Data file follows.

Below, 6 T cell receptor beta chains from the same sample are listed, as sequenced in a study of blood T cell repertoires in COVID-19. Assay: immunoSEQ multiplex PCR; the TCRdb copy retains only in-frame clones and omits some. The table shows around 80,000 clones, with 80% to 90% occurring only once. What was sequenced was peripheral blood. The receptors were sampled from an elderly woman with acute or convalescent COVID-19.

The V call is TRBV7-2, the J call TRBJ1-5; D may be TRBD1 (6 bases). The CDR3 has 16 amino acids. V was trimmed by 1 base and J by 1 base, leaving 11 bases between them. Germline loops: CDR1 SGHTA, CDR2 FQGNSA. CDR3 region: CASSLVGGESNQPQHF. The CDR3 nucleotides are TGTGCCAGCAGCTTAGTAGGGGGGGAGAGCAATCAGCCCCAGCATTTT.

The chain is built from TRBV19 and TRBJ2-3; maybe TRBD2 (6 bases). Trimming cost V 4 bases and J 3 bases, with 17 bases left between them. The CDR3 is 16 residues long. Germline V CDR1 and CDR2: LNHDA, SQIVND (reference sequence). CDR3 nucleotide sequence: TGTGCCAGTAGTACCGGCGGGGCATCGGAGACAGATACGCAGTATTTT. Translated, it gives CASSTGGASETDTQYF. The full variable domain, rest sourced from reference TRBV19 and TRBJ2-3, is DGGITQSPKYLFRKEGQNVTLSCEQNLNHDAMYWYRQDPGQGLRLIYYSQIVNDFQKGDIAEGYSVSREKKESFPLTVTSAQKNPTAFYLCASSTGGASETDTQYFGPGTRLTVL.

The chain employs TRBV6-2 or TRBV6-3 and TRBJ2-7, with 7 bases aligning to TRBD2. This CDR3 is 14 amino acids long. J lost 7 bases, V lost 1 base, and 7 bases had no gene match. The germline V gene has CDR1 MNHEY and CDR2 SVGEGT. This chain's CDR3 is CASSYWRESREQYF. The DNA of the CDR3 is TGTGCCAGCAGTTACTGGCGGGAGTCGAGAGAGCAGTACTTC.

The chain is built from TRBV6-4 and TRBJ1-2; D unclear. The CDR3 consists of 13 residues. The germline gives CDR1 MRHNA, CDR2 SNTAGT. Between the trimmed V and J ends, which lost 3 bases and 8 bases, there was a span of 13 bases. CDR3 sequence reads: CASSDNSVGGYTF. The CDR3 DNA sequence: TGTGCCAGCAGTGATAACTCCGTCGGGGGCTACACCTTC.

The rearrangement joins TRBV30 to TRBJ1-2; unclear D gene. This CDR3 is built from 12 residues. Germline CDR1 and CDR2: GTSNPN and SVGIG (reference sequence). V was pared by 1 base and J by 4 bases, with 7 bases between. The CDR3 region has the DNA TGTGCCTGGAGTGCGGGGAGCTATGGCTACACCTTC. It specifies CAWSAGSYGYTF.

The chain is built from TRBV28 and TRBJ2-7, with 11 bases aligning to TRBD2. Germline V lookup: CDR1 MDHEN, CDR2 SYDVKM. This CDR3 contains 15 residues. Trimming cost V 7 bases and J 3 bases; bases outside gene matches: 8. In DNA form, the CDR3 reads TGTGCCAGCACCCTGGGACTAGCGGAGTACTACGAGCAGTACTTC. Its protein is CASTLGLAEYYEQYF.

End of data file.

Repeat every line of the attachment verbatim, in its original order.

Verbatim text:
Below, 6 T cell receptor beta chains from the same sample are listed, as sequenced in a study of blood T cell repertoires in COVID-19. Assay: immunoSEQ multiplex PCR; the TCRdb copy retains only in-frame clones and omits some. The table shows around 80,000 clones, with 80% to 90% occurring only once. What was sequenced was peripheral blood. The receptors were sampled from an elderly woman with acute or convalescent COVID-19.

The V call is TRBV7-2, the J call TRBJ1-5; D may be TRBD1 (6 bases). The CDR3 has 16 amino acids. V was trimmed by 1 base and J by 1 base, leaving 11 bases between them. Germline loops: CDR1 SGHTA, CDR2 FQGNSA. CDR3 region: CASSLVGGESNQPQHF. The CDR3 nucleotides are TGTGCCAGCAGCTTAGTAGGGGGGGAGAGCAATCAGCCCCAGCATTTT.

The chain is built from TRBV19 and TRBJ2-3; maybe TRBD2 (6 bases). Trimming cost V 4 bases and J 3 bases, with 17 bases left between them. The CDR3 is 16 residues long. Germline V CDR1 and CDR2: LNHDA, SQIVND (reference sequence). CDR3 nucleotide sequence: TGTGCCAGTAGTACCGGCGGGGCATCGGAGACAGATACGCAGTATTTT. Translated, it gives CASSTGGASETDTQYF. The full variable domain, rest sourced from reference TRBV19 and TRBJ2-3, is DGGITQSPKYLFRKEGQNVTLSCEQNLNHDAMYWYRQDPGQGLRLIYYSQIVNDFQKGDIAEGYSVSREKKESFPLTVTSAQKNPTAFYLCASSTGGASETDTQYFGPGTRLTVL.

The chain employs TRBV6-2 or TRBV6-3 and TRBJ2-7, with 7 bases aligning to TRBD2. This CDR3 is 14 amino acids long. J lost 7 bases, V lost 1 base, and 7 bases had no gene match. The germline V gene has CDR1 MNHEY and CDR2 SVGEGT. This chain's CDR3 is CASSYWRESREQYF. The DNA of the CDR3 is TGTGCCAGCAGTTACTGGCGGGAGTCGAGAGAGCAGTACTTC.

The chain is built from TRBV6-4 and TRBJ1-2; D unclear. The CDR3 consists of 13 residues. The germline gives CDR1 MRHNA, CDR2 SNTAGT. Between the trimmed V and J ends, which lost 3 bases and 8 bases, there was a span of 13 bases. CDR3 sequence reads: CASSDNSVGGYTF. The CDR3 DNA sequence: TGTGCCAGCAGTGATAACTCCGTCGGGGGCTACACCTTC.

The rearrangement joins TRBV30 to TRBJ1-2; unclear D gene. This CDR3 is built from 12 residues. Germline CDR1 and CDR2: GTSNPN and SVGIG (reference sequence). V was pared by 1 base and J by 4 bases, with 7 bases between. The CDR3 region has the DNA TGTGCCTGGAGTGCGGGGAGCTATGGCTACACCTTC. It specifies CAWSAGSYGYTF.

The chain is built from TRBV28 and TRBJ2-7, with 11 bases aligning to TRBD2. Germline V lookup: CDR1 MDHEN, CDR2 SYDVKM. This CDR3 contains 15 residues. Trimming cost V 7 bases and J 3 bases; bases outside gene matches: 8. In DNA form, the CDR3 reads TGTGCCAGCACCCTGGGACTAGCGGAGTACTACGAGCAGTACTTC. Its protein is CASTLGLAEYYEQYF.